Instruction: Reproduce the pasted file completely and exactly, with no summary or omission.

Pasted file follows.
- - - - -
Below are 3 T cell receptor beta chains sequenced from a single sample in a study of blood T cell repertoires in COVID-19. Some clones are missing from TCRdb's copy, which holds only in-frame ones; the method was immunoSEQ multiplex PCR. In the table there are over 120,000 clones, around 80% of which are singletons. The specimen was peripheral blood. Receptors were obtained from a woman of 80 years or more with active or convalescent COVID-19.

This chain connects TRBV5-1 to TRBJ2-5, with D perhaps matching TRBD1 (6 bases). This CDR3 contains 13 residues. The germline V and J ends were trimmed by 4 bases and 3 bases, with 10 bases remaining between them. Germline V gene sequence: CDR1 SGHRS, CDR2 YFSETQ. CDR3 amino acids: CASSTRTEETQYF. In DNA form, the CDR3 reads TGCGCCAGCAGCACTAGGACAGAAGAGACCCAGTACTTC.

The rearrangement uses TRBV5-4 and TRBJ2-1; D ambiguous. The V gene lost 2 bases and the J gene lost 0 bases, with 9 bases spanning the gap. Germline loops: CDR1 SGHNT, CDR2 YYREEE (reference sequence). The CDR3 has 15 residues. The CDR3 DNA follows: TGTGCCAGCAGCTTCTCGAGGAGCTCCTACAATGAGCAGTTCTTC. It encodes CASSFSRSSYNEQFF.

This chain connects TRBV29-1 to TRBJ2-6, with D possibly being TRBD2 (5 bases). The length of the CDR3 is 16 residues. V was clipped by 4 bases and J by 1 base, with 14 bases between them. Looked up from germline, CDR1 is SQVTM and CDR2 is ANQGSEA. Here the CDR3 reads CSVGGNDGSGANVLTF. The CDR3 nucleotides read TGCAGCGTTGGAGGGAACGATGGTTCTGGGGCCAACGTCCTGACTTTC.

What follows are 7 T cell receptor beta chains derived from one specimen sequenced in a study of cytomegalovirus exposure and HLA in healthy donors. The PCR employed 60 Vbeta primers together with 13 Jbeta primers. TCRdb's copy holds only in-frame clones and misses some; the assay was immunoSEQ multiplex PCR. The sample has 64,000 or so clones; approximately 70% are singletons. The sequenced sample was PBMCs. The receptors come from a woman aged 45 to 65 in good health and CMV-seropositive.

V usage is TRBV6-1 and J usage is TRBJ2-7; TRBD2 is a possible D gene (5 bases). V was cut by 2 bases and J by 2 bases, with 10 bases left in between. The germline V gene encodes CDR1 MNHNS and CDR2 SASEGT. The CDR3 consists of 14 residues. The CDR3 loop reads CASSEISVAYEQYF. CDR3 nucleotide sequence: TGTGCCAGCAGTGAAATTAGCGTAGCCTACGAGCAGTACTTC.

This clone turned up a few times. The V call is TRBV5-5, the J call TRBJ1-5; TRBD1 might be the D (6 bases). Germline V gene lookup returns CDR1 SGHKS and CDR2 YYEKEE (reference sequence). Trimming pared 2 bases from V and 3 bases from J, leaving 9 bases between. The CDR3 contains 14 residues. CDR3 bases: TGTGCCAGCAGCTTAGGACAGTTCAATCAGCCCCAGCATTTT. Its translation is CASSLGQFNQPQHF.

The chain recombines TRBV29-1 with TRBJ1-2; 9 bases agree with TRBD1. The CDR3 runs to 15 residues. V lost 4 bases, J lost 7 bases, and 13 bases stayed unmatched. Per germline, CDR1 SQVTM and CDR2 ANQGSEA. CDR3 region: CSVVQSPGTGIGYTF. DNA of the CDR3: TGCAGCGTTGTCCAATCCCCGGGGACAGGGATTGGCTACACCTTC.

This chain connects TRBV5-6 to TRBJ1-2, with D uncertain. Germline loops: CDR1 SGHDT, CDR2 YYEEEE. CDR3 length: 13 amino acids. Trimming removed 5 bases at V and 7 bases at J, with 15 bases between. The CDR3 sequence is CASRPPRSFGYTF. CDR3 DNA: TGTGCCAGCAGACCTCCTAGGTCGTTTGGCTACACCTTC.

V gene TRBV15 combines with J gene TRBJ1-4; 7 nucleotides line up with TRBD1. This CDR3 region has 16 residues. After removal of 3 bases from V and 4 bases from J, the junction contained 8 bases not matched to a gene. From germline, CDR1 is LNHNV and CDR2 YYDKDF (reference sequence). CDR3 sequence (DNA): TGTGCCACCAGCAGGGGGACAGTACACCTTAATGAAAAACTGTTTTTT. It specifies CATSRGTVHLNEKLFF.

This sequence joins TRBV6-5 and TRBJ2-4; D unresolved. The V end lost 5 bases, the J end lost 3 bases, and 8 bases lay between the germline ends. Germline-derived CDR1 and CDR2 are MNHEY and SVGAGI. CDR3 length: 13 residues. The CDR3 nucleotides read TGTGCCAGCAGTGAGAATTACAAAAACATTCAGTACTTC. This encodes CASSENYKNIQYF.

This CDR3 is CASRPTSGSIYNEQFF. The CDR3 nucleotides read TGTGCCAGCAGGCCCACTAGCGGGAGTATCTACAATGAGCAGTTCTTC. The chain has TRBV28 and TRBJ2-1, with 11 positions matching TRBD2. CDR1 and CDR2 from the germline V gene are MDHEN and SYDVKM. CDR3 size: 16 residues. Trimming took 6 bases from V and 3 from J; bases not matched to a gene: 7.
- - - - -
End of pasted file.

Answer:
Below are 3 T cell receptor beta chains sequenced from a single sample in a study of blood T cell repertoires in COVID-19. Some clones are missing from TCRdb's copy, which holds only in-frame ones; the method was immunoSEQ multiplex PCR. In the table there are over 120,000 clones, around 80% of which are singletons. The specimen was peripheral blood. Receptors were obtained from a woman of 80 years or more with active or convalescent COVID-19.

This chain connects TRBV5-1 to TRBJ2-5, with D perhaps matching TRBD1 (6 bases). This CDR3 contains 13 residues. The germline V and J ends were trimmed by 4 bases and 3 bases, with 10 bases remaining between them. Germline V gene sequence: CDR1 SGHRS, CDR2 YFSETQ. CDR3 amino acids: CASSTRTEETQYF. In DNA form, the CDR3 reads TGCGCCAGCAGCACTAGGACAGAAGAGACCCAGTACTTC.

The rearrangement uses TRBV5-4 and TRBJ2-1; D ambiguous. The V gene lost 2 bases and the J gene lost 0 bases, with 9 bases spanning the gap. Germline loops: CDR1 SGHNT, CDR2 YYREEE (reference sequence). The CDR3 has 15 residues. The CDR3 DNA follows: TGTGCCAGCAGCTTCTCGAGGAGCTCCTACAATGAGCAGTTCTTC. It encodes CASSFSRSSYNEQFF.

This chain connects TRBV29-1 to TRBJ2-6, with D possibly being TRBD2 (5 bases). The length of the CDR3 is 16 residues. V was clipped by 4 bases and J by 1 base, with 14 bases between them. Looked up from germline, CDR1 is SQVTM and CDR2 is ANQGSEA. Here the CDR3 reads CSVGGNDGSGANVLTF. The CDR3 nucleotides read TGCAGCGTTGGAGGGAACGATGGTTCTGGGGCCAACGTCCTGACTTTC.

What follows are 7 T cell receptor beta chains derived from one specimen sequenced in a study of cytomegalovirus exposure and HLA in healthy donors. The PCR employed 60 Vbeta primers together with 13 Jbeta primers. TCRdb's copy holds only in-frame clones and misses some; the assay was immunoSEQ multiplex PCR. The sample has 64,000 or so clones; approximately 70% are singletons. The sequenced sample was PBMCs. The receptors come from a woman aged 45 to 65 in good health and CMV-seropositive.

V usage is TRBV6-1 and J usage is TRBJ2-7; TRBD2 is a possible D gene (5 bases). V was cut by 2 bases and J by 2 bases, with 10 bases left in between. The germline V gene encodes CDR1 MNHNS and CDR2 SASEGT. The CDR3 consists of 14 residues. The CDR3 loop reads CASSEISVAYEQYF. CDR3 nucleotide sequence: TGTGCCAGCAGTGAAATTAGCGTAGCCTACGAGCAGTACTTC.

This clone turned up a few times. The V call is TRBV5-5, the J call TRBJ1-5; TRBD1 might be the D (6 bases). Germline V gene lookup returns CDR1 SGHKS and CDR2 YYEKEE (reference sequence). Trimming pared 2 bases from V and 3 bases from J, leaving 9 bases between. The CDR3 contains 14 residues. CDR3 bases: TGTGCCAGCAGCTTAGGACAGTTCAATCAGCCCCAGCATTTT. Its translation is CASSLGQFNQPQHF.

The chain recombines TRBV29-1 with TRBJ1-2; 9 bases agree with TRBD1. The CDR3 runs to 15 residues. V lost 4 bases, J lost 7 bases, and 13 bases stayed unmatched. Per germline, CDR1 SQVTM and CDR2 ANQGSEA. CDR3 region: CSVVQSPGTGIGYTF. DNA of the CDR3: TGCAGCGTTGTCCAATCCCCGGGGACAGGGATTGGCTACACCTTC.

This chain connects TRBV5-6 to TRBJ1-2, with D uncertain. Germline loops: CDR1 SGHDT, CDR2 YYEEEE. CDR3 length: 13 amino acids. Trimming removed 5 bases at V and 7 bases at J, with 15 bases between. The CDR3 sequence is CASRPPRSFGYTF. CDR3 DNA: TGTGCCAGCAGACCTCCTAGGTCGTTTGGCTACACCTTC.

V gene TRBV15 combines with J gene TRBJ1-4; 7 nucleotides line up with TRBD1. This CDR3 region has 16 residues. After removal of 3 bases from V and 4 bases from J, the junction contained 8 bases not matched to a gene. From germline, CDR1 is LNHNV and CDR2 YYDKDF (reference sequence). CDR3 sequence (DNA): TGTGCCACCAGCAGGGGGACAGTACACCTTAATGAAAAACTGTTTTTT. It specifies CATSRGTVHLNEKLFF.

This sequence joins TRBV6-5 and TRBJ2-4; D unresolved. The V end lost 5 bases, the J end lost 3 bases, and 8 bases lay between the germline ends. Germline-derived CDR1 and CDR2 are MNHEY and SVGAGI. CDR3 length: 13 residues. The CDR3 nucleotides read TGTGCCAGCAGTGAGAATTACAAAAACATTCAGTACTTC. This encodes CASSENYKNIQYF.

This CDR3 is CASRPTSGSIYNEQFF. The CDR3 nucleotides read TGTGCCAGCAGGCCCACTAGCGGGAGTATCTACAATGAGCAGTTCTTC. The chain has TRBV28 and TRBJ2-1, with 11 positions matching TRBD2. CDR1 and CDR2 from the germline V gene are MDHEN and SYDVKM. CDR3 size: 16 residues. Trimming took 6 bases from V and 3 from J; bases not matched to a gene: 7.